Then I was in a relationship with a man for almost four years. When we broke up I was 24 years old, and I thought, "This is it. I'm single. I'm going to make my last ditch effort to be with a woman, and if it doesn't work out I'm going to drop this bisexual identity." I was not in a relationship with anyone for about a year, and in that time I was going out to the women's clubs and being where there were other women who liked to sleep with women.
Then I met Ann, the partner that I have right now. We've been together for over two years. We had this really fun flirtation for a little while, and then we went on a date. It was just like fireworks, and then a totally mad rush to spend time together and get to know each other. It was very intense.
K: Tell me about your current situation.
D: I'm living with my partner, Ann. We've been together for a lite over two years. We're engaged to be married next summer, and we're planning our wedding. Everybody knows about it: my family, my dad, my stepmother, my mother, my extended step family and my extended queer family. Everybody is very supportive and very excited. I even got the approval of my best friend from the eighth grade, Dawn, which is great because she's never liked anybody I've dated. Nobody's ever been good enough, and Ann is.
K: Why did you decide to get married since this is not going to be legally recognized by the state?
D: For me marriage is only partially a legal relationship. For me a marriage is a public declaration of my love for the person I am marrying and my commitment to our relationship. I am gathering before my community, my friends, my family, and my God to make a public declaration of my commitment to this person for the rest of my life with the expectation of my community's support for this commitment. That's what it's all about. We can't get the legal protections and recognition that a heterosexual couple get, but we're going to do as much of that as we can through legal contracts. We're going to have power of attorney for each other and wills, but we can never fully duplicate what a differing-gender couple can get with one signature, $35 and a blood sample.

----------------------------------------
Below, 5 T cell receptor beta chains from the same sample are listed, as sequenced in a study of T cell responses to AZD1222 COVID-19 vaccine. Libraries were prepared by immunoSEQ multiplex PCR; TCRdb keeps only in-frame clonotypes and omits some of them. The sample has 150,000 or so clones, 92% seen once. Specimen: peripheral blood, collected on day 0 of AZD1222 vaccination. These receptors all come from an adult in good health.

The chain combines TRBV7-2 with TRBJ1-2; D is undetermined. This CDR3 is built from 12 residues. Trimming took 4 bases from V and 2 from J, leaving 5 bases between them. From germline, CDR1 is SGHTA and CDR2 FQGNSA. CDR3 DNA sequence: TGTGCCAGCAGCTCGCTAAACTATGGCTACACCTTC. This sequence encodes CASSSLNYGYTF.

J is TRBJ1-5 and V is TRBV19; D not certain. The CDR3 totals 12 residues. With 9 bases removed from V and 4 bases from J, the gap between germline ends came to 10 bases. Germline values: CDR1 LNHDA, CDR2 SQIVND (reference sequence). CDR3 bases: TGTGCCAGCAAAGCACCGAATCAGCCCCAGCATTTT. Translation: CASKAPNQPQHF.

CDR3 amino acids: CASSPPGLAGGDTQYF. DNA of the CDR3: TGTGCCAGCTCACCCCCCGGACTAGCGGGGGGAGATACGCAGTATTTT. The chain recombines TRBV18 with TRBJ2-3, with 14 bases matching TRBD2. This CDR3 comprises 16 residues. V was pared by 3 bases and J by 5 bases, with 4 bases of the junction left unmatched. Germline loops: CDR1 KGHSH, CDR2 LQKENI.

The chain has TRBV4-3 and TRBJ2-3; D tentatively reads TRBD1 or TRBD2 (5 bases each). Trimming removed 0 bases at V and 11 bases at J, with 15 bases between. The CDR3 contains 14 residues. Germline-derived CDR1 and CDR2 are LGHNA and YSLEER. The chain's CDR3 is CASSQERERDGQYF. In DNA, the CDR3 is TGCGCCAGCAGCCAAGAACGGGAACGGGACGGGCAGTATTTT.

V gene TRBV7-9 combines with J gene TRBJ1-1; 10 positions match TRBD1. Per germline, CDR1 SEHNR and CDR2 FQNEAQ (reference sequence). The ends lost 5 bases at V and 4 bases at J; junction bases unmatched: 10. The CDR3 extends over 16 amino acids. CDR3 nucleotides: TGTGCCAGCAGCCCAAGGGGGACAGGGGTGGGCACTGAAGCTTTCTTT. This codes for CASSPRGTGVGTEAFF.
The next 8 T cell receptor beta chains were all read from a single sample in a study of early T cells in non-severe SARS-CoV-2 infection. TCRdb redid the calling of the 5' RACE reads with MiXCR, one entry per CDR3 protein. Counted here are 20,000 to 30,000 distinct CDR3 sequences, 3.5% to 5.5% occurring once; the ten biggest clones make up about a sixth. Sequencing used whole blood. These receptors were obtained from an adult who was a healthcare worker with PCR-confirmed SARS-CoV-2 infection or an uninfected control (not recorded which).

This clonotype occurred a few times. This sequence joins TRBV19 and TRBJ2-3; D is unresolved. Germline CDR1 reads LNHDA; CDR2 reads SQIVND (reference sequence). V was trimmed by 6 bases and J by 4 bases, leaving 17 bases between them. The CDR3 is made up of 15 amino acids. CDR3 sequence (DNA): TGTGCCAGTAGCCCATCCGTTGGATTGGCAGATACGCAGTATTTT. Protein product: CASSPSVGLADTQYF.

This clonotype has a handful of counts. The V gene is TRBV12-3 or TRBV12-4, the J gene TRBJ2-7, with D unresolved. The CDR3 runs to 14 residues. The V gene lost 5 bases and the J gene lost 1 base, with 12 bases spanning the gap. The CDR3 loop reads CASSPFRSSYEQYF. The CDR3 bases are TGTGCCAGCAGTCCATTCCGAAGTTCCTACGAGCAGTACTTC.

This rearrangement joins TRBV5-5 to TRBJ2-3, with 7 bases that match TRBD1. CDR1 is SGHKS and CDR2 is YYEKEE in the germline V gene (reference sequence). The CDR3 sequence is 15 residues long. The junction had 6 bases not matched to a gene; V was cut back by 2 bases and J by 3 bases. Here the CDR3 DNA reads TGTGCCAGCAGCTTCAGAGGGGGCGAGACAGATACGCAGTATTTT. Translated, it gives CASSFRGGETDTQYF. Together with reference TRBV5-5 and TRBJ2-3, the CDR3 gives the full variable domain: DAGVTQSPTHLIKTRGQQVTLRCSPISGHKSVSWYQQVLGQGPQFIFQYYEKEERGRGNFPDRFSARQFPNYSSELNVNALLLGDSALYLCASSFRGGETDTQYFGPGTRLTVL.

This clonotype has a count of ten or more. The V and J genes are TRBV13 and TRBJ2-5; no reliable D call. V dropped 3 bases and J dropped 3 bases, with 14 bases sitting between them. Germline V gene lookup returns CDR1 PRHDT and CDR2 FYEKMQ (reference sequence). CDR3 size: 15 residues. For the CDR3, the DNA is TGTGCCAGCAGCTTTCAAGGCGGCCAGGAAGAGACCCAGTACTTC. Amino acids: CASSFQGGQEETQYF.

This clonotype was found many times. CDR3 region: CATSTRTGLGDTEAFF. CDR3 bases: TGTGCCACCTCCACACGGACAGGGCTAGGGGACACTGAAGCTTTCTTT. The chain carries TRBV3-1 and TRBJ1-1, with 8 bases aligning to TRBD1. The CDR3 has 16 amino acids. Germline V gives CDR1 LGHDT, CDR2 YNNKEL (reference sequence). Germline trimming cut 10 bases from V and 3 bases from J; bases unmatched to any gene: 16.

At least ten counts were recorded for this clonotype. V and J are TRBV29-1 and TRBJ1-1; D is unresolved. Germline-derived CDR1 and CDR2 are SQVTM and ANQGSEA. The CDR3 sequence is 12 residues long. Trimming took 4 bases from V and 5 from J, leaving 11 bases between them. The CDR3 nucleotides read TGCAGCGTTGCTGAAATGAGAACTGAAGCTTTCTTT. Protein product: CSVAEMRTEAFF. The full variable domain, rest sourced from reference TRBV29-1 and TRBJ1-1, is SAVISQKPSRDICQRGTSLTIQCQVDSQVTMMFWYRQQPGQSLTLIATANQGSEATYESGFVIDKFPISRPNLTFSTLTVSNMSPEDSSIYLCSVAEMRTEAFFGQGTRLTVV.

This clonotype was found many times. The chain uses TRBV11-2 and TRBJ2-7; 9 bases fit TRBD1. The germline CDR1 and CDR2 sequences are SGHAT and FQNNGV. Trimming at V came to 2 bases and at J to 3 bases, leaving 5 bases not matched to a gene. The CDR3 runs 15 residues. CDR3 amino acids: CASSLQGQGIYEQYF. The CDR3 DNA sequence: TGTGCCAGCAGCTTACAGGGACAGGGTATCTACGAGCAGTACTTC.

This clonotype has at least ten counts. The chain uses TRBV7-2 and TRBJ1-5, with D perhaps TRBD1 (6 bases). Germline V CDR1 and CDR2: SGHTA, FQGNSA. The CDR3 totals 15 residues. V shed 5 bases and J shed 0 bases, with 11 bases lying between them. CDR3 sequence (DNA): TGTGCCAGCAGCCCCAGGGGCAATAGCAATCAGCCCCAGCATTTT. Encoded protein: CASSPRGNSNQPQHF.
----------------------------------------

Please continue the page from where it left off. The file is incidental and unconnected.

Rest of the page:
K: Are you and Ann monogamous?
D: Yes, we are monogamous.
K: Is the situation you're currently in with Ann your ideal in terms of what you want in a relationship?
D: For me it is. I don't think that it is for everybody, but I'm a very coupling kind of person. I don't feel like I'm dependent on being in a couple for my security and identity, but I find it very comfortable to be coupled. There's an intimacy that can be created over time. You could do this with somebody you're not monogamous with too, but I find just being with one person over a period of time you move into deeper layers of relating through getting to know each other, while you're getting to know yourself at the same time. That's just most comfortable for me in a couple.
K: Is Ann lesbian or bisexual?
D: Ann is lesbian.
K: How does she feel about your being bisexual?
D: She loves me, so I guess it's okay that I'm bisexual, but it definitely was an issue when we first got together. She had a lot of biphobia, a lot of misunderstanding, a lot of knee-jerk reaction about it. There's always the issue of, "If you're bisexual and we're living in a homophobic society, why would you choose to be with a woman?" Which to me is mind boggling because it's such a pleasure to be with her. Why would I not choose to do that?
K: How have you resolved this? Why is she with you, a bisexual woman?
D: Because I'm a wonderful person. Because we are really good for each other. We have a lot of fun together. We have a lot of similar interests. We live together really well. We enjoy each other's company. We find each other very endearing and interesting and comfortable.
K: What enabled her to be comfortable coupling with a bisexual woman?
D: I think just getting to know me. There are a lot of myths about bisexual women — like they can't choose; if they're with someone of one sex they're always going to want the other, or, like I just said, why would a bisexual woman choose a woman over a man in our homophobic society? Over time she came to see that those ideas were not really who I was.
K: Do you practice safer sex?
D: Not 100% of the time. We've both been tested for HIV, and we both were negative. Before Ann when I was single I was having totally safe sex.
K: What about Ann?